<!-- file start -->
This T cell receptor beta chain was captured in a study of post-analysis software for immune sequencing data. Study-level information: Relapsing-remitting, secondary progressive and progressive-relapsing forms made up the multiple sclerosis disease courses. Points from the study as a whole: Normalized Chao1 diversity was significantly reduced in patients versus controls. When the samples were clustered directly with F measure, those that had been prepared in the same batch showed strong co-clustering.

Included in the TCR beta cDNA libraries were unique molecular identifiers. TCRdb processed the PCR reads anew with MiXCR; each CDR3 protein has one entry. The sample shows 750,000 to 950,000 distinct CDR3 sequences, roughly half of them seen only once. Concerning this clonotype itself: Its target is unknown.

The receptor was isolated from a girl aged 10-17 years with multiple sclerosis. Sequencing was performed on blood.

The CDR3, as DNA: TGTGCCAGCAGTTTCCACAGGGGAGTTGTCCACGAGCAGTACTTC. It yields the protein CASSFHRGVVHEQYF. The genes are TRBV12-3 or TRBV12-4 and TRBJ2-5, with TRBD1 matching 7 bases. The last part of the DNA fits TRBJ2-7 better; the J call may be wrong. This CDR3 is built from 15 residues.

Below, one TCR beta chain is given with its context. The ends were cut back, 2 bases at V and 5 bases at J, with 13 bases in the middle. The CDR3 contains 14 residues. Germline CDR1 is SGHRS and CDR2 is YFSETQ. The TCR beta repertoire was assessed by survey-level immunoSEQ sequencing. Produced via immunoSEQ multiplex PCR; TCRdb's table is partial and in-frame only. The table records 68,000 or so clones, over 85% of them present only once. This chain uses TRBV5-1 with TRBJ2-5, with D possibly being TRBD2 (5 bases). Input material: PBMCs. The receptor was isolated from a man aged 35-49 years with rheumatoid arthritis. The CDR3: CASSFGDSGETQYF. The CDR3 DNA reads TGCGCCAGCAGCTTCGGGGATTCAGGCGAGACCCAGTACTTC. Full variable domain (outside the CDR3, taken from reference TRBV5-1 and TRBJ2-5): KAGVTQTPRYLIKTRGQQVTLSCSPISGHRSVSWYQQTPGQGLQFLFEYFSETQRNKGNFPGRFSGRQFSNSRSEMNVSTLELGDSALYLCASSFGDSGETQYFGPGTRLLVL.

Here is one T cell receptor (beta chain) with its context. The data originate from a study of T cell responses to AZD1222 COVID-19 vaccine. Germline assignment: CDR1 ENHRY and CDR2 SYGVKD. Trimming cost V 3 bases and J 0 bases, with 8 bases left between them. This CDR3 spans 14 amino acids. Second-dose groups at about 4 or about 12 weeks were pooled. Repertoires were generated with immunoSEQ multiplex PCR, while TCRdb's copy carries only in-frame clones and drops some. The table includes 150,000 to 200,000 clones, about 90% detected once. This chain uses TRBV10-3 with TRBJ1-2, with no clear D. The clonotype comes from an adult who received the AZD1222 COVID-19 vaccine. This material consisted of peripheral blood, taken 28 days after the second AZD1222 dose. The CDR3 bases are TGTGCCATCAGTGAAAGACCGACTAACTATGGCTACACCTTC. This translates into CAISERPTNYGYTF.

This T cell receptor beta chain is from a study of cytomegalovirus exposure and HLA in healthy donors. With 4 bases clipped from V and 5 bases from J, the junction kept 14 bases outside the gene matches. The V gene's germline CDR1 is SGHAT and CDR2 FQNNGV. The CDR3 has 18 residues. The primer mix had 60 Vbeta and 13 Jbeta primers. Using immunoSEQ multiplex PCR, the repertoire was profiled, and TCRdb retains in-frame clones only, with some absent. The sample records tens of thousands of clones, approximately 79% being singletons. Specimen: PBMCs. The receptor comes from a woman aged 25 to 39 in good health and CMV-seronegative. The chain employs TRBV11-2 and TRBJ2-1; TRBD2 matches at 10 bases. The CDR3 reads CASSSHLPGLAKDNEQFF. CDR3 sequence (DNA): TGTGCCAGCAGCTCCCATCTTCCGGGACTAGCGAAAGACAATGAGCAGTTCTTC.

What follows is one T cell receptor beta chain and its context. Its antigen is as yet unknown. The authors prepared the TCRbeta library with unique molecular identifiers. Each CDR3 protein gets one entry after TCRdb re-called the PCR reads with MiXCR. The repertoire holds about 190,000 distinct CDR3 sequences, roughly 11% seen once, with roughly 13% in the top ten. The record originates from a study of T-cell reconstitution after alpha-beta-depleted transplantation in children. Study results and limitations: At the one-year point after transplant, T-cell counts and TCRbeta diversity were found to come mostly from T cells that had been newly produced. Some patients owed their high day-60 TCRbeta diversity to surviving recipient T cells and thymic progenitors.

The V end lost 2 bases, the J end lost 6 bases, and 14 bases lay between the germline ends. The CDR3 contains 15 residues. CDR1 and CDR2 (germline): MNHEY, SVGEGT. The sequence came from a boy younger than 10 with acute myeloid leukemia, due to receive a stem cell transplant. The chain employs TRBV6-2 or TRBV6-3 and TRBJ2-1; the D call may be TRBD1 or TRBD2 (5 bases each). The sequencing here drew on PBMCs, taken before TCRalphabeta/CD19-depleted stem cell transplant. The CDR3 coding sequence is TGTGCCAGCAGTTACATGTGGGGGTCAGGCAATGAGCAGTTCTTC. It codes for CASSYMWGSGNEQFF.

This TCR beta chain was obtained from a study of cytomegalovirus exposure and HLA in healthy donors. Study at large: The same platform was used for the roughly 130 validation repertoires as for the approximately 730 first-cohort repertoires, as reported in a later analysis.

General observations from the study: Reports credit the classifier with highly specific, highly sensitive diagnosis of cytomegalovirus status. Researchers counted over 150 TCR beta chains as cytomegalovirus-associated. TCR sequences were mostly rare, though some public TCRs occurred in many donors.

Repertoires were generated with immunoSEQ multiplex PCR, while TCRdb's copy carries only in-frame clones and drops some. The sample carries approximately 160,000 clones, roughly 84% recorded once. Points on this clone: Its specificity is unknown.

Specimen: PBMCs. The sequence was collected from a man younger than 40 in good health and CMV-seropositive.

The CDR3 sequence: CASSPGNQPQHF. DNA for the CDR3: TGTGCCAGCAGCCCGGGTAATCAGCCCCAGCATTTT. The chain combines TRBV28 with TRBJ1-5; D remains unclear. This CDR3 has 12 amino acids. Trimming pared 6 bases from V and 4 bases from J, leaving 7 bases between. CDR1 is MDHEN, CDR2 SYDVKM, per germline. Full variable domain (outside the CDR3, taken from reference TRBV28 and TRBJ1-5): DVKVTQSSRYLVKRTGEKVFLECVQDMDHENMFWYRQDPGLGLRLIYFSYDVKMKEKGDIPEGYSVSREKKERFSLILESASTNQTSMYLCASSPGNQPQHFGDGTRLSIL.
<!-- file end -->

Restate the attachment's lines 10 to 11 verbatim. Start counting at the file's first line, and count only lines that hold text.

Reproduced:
This TCR beta chain was obtained from a study of cytomegalovirus exposure and HLA in healthy donors. Study at large: The same platform was used for the roughly 130 validation repertoires as for the approximately 730 first-cohort repertoires, as reported in a later analysis.

General observations from the study: Reports credit the classifier with highly specific, highly sensitive diagnosis of cytomegalovirus status. Researchers counted over 150 TCR beta chains as cytomegalovirus-associated. TCR sequences were mostly rare, though some public TCRs occurred in many donors.